NEWS RELEASE                                                                                     June 2020

The World is One Large Coronavirus Cleanroom Market

We live in a world where the coronavirus plays a major role now and for the foreseeable future.  What we are finding is that this virus can travel in small droplets released by the lungs or on small particles of which there is no shortage. We breath in and exhale millions of tiny particles every hour. With this new finding we need to turn to the cleanroom experts who have been focused on eliminating small particles from the air for 60 years.

These experts and the products and services they offer provide an essential resource for mitigating the virus. McIlvaine is assisting by providing the suppliers with forecasts of the market opportunities in the broader vision of the world as one big coronavirus clean room market.


World Cleanroom Markets forecasts the revenues of rooms, components, masks and other consumables for all industries including biopharmaceuticals and hospitals.

Cleanroom Technology Solutions with daily alerts and webinars analyzes the masks, filters, and various other hardware and consumables which will allow a safe return to near normal life and work.

Coronavirus Pharmaceutical Solutions tracks the progress to develop vaccines, therapeutics, and diagnostics.  Bi-weekly Alerts are accompanied by detailed profiles of the developers and contract manufacturers who make mitigation possible.  June 3 Alert , Gilead Profile

All three of these services are being offered as a package and included with the World Cleanroom Markets report at no extra charge.

A supplier needs all three of these services to fully understand the opportunities and challenges created by COVID.

A cleanroom is defined in the ISO standard 14644-1 as:

“A room in which the concentration of airborne particles is controlled, and which is constructed and used in a manner to minimize the introduction, generation, and retention of particles inside the room and in which other relevant parameters, e.g. temperature, humidity, and pressure, are controlled as necessary”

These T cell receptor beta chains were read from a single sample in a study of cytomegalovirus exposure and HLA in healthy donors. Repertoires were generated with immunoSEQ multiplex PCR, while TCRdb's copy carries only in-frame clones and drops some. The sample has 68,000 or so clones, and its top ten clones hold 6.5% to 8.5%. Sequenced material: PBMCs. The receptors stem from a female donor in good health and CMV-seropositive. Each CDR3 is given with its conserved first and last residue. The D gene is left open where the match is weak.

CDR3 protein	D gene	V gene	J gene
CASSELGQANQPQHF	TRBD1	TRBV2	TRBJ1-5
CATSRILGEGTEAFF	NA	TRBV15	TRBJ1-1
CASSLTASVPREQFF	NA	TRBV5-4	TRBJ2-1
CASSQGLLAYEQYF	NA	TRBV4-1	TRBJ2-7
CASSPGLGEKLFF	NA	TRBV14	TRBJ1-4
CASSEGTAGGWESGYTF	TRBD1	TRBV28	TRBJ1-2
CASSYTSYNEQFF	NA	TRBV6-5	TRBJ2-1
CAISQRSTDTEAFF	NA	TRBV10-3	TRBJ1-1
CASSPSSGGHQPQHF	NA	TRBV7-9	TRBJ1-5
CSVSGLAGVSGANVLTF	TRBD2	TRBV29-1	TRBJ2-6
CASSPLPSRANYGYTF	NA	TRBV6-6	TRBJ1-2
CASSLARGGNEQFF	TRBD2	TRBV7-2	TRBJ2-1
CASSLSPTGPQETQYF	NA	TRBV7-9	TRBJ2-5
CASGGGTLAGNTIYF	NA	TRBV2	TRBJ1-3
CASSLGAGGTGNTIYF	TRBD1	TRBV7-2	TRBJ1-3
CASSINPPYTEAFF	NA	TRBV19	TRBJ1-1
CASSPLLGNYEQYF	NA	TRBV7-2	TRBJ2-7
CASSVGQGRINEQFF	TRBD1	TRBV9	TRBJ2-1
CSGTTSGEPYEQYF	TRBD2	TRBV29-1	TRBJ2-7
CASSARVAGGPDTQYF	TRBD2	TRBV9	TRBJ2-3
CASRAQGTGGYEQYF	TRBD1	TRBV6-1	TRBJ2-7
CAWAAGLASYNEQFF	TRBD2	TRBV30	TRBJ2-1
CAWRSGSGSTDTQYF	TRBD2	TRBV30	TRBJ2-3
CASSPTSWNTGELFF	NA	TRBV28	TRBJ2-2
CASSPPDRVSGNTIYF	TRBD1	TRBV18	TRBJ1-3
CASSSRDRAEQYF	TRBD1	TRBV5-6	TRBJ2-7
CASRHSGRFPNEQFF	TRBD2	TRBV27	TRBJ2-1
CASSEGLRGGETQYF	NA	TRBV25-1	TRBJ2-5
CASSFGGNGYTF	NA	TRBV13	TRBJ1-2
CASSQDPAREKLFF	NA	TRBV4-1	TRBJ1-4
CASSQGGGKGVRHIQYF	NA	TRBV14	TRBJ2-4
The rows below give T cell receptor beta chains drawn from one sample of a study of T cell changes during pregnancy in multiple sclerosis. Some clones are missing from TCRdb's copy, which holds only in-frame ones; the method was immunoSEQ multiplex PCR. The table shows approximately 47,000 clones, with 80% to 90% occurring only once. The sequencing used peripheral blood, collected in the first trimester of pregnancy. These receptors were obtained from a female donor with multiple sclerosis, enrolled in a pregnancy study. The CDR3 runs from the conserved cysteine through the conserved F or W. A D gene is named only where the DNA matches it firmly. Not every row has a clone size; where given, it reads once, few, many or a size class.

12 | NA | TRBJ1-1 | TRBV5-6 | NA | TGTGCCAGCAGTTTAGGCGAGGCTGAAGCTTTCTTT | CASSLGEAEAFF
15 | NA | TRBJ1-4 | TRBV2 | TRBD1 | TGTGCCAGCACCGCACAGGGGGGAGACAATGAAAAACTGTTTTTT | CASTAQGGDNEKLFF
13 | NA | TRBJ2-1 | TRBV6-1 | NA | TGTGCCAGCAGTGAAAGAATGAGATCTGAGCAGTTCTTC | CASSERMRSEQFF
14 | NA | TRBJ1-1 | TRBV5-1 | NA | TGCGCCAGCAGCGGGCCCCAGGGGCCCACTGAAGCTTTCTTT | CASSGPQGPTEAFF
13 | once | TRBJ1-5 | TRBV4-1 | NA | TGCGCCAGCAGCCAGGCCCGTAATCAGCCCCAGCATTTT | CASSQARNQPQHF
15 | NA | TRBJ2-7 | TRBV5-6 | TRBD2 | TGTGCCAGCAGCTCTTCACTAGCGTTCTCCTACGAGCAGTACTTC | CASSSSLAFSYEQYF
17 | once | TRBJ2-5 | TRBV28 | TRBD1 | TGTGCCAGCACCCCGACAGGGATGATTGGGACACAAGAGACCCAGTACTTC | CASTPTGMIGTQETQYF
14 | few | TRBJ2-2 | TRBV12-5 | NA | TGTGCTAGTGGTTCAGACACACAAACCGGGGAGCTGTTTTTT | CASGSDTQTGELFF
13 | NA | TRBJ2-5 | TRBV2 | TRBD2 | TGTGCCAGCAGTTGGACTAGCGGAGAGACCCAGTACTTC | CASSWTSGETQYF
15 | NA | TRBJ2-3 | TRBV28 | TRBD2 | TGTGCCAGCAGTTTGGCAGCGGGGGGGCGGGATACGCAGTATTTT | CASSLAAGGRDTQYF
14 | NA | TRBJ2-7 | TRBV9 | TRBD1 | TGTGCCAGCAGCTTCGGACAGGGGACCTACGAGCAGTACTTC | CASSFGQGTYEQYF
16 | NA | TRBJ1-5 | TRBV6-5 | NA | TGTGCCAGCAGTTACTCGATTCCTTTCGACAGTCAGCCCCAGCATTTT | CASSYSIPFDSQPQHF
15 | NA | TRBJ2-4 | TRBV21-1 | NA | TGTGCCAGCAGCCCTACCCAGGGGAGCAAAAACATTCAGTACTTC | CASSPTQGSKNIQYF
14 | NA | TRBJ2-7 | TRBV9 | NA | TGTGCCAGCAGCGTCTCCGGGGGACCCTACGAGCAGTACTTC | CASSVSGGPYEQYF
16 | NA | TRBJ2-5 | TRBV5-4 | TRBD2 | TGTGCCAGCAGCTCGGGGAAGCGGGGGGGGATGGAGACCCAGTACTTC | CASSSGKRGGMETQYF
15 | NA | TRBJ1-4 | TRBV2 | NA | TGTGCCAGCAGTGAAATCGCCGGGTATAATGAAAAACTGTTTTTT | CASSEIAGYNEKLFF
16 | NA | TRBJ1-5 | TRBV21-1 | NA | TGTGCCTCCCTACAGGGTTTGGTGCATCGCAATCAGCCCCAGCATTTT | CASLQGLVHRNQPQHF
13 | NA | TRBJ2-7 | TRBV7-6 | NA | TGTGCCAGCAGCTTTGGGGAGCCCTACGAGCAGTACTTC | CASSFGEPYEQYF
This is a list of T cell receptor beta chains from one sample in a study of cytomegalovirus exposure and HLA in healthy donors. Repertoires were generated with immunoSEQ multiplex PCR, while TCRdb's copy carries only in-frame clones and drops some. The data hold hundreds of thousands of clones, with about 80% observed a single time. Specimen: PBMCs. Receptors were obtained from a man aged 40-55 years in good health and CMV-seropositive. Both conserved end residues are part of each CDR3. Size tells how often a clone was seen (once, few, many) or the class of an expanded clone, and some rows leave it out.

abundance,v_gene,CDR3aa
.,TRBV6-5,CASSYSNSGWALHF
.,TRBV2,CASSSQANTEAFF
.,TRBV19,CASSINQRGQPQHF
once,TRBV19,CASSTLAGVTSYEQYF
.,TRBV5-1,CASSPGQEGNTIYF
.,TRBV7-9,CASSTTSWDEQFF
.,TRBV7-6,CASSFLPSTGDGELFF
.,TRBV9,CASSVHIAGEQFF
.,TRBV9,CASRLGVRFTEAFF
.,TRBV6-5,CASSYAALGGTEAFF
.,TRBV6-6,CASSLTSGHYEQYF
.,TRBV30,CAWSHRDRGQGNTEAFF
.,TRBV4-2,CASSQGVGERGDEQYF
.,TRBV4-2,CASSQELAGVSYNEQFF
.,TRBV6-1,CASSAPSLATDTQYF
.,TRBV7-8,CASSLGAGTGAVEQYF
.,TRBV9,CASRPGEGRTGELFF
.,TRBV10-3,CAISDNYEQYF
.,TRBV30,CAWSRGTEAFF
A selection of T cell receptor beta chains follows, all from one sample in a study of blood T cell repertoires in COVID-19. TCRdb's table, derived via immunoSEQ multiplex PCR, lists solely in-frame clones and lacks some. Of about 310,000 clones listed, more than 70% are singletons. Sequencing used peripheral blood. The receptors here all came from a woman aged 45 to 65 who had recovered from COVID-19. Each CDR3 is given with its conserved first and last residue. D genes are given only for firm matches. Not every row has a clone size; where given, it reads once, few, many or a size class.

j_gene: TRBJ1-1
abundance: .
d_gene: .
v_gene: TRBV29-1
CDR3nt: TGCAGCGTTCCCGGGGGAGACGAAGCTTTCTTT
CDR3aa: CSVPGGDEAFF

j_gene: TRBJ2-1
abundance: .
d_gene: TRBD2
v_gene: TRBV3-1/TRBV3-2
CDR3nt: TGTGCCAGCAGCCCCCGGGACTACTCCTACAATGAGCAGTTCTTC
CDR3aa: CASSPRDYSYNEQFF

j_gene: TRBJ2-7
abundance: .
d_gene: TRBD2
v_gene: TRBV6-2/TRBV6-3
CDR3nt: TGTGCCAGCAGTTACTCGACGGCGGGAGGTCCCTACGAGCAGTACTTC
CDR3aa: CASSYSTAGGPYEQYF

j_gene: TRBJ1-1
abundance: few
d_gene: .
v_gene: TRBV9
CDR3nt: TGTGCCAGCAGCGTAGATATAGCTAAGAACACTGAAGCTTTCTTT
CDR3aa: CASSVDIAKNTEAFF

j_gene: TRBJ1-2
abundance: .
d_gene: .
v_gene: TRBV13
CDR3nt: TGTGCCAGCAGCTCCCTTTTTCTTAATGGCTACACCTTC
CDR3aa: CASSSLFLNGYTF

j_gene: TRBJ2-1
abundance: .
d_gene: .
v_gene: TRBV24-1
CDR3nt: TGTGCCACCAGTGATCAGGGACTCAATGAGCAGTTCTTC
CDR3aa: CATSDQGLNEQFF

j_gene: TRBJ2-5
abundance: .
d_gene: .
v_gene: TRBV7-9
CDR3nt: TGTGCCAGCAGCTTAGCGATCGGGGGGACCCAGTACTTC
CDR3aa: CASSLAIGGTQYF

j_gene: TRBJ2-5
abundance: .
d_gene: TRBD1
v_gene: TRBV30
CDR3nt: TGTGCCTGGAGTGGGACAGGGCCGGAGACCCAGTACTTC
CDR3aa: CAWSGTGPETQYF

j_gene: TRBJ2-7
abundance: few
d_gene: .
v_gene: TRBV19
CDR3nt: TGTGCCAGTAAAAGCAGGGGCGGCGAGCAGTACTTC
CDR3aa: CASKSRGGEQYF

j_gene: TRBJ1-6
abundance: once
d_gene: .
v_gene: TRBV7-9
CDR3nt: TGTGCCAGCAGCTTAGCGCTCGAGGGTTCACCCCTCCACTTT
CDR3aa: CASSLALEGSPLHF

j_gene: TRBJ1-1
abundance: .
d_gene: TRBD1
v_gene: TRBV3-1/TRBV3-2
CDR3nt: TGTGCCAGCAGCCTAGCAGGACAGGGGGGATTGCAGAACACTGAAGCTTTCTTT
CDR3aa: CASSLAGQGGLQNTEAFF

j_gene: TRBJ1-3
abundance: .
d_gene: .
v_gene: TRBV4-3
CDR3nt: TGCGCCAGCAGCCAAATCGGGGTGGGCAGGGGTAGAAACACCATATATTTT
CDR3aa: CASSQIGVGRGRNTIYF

6.2 million people have contracted COVID 19 in the last six months.  380,000 have died. With a problem of this magnitude caused in large part by an airborne virus we have to be thinking of the world as one big facility which needs to adopt cleanroom technology. The same strategy can be applied as would be applied to a pharmaceutical complex.

In a pharmaceutical facility there is likely to be a progression of clean spaces.


Ambient air in a typical city contains 500,000 or less particles 0.3 microns in diameter in each cubic foot. It also contains millions of smaller particles. An individual inhales the air with the particles and then exhales the CO2 and sends the particles back into the environment. A super spreader can be generating thousands of virus aerosols per minute. Some will be in small  droplets caused by lung splashes. They may  travel hundreds of yards. Those which attach to small particles can drift over a whole region e.g. Lombardy, Italy.  There is no knowledge as to what percentage is inactivated by distance traveled and what percentage is just dormant and ready to be revived in lung moisture.

There is research which indicates that the disease can be transmitted by as few as 10 virus particles. On the other hand experts say that most is contracted through contact with large numbers of particles. As long as some of the COVID transmission is through aerosols there will be no fool proof way to prevent COVID transmission. A mitigation program has to therefore accept some risk and minimize the transmission as much as is economically possible.

This is the same strategy used in a pharmaceutical facility. Many pharmaceutical operations take place in space where the number of 0.3 micron particles is limited to 100 or less. Within that space there may be isolators where there is less than one 0.3 micron particle per cubic foot. When one leaves a less clean space and enters a cleaner area there are possibly air showers, garment changing and other procedures.

The decision on how clean to make each space is a function of risk and cost. The same principle applies to dealing with COVID. The protection effort needed on a crowded subway is much greater than a sparsely inhabited park. Suppliers have products to address varying levels of risk and reduction.

An advantage of the packaging of the three services is to determine the impact of one on the others. The massive effort to create vaccines, therapeutics, and diagnostics for COVID means that there will be reduced cleanroom revenues for cancer and other biopharmaceuticals.

For more details on this package contact Bob McIlvaine at 847 226 2391 or email him at 847 226 2391.